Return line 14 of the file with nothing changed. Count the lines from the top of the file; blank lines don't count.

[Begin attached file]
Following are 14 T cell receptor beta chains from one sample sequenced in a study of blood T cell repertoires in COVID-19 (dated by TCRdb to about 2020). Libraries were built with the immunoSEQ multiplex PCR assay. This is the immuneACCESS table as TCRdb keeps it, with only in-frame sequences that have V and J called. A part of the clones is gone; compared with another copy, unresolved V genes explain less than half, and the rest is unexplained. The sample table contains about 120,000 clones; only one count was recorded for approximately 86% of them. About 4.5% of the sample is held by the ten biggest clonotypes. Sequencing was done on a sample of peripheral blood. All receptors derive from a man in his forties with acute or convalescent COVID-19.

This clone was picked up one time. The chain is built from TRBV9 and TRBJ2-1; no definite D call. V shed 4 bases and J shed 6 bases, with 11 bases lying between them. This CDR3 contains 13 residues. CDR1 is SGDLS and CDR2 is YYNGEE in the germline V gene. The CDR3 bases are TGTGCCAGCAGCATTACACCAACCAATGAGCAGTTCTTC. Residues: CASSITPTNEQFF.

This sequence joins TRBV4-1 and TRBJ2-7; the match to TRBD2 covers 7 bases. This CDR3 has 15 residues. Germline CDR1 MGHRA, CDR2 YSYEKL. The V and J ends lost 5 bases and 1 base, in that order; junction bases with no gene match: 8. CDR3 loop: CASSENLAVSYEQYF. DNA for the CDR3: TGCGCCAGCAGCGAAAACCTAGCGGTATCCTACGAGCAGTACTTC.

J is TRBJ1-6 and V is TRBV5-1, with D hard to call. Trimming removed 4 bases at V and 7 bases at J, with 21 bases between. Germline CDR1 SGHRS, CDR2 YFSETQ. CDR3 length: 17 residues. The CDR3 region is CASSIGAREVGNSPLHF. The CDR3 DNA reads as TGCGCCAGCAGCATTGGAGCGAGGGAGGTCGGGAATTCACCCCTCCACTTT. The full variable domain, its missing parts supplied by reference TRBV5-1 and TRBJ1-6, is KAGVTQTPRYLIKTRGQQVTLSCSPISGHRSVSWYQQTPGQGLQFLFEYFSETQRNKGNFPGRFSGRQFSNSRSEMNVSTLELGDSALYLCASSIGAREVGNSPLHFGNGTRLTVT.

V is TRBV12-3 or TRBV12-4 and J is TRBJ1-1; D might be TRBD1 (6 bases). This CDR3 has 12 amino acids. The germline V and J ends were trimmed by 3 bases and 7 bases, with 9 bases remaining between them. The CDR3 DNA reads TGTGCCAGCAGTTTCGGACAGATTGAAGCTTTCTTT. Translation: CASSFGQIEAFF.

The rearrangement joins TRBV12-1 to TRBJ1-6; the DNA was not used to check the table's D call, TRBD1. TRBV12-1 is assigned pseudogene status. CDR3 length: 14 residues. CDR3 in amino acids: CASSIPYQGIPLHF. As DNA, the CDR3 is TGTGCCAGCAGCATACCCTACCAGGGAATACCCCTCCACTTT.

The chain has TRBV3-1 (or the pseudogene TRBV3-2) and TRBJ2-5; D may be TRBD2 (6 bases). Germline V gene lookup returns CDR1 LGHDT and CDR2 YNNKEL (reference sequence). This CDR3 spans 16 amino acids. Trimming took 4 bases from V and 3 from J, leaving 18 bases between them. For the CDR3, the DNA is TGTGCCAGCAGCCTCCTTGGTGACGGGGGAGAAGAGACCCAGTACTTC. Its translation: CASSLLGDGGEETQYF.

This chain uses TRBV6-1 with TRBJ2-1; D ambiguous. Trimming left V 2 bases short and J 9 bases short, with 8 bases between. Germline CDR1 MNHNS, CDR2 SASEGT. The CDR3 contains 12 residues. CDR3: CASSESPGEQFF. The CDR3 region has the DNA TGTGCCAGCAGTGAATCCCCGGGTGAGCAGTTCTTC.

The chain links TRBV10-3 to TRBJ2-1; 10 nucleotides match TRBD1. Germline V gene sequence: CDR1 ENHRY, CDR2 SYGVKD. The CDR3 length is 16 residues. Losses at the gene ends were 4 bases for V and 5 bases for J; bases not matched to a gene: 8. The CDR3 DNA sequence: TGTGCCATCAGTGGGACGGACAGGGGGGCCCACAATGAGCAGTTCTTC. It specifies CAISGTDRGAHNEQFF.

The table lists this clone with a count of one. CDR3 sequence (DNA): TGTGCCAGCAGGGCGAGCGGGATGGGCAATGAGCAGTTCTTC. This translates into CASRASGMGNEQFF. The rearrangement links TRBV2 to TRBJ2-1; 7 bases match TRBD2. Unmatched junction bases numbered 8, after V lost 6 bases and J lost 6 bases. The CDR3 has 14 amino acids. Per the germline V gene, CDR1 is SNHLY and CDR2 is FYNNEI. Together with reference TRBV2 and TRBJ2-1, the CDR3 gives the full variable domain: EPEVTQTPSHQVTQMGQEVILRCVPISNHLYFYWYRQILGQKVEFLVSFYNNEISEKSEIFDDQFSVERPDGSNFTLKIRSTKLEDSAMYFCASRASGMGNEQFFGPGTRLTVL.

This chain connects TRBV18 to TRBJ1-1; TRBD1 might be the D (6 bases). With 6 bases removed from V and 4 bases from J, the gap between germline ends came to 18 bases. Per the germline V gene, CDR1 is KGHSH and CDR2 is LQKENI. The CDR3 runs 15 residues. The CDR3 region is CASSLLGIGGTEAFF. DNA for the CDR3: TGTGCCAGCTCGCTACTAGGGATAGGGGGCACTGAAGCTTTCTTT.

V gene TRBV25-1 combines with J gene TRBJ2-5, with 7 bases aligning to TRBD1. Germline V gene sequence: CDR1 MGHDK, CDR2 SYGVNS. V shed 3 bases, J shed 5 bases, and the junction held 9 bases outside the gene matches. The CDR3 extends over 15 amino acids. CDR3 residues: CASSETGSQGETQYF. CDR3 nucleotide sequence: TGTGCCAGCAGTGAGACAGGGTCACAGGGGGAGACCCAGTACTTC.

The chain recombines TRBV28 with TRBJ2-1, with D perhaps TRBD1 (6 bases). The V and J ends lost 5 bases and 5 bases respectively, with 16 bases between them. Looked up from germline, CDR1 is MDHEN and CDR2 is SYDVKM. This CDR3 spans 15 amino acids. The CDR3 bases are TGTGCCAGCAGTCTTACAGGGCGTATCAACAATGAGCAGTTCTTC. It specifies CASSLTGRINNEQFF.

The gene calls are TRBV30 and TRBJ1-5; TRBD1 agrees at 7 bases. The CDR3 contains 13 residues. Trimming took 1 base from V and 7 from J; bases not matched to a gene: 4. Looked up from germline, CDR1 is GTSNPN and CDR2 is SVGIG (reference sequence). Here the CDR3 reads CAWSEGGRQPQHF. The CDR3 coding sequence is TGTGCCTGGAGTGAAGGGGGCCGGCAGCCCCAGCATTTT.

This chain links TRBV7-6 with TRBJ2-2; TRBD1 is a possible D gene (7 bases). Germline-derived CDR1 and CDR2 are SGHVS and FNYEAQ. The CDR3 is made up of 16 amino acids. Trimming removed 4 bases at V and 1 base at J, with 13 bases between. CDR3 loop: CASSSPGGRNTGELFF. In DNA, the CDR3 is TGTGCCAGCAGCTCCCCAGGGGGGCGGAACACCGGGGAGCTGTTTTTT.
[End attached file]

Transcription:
The gene calls are TRBV30 and TRBJ1-5; TRBD1 agrees at 7 bases. The CDR3 contains 13 residues. Trimming took 1 base from V and 7 from J; bases not matched to a gene: 4. Looked up from germline, CDR1 is GTSNPN and CDR2 is SVGIG (reference sequence). Here the CDR3 reads CAWSEGGRQPQHF. The CDR3 coding sequence is TGTGCCTGGAGTGAAGGGGGCCGGCAGCCCCAGCATTTT.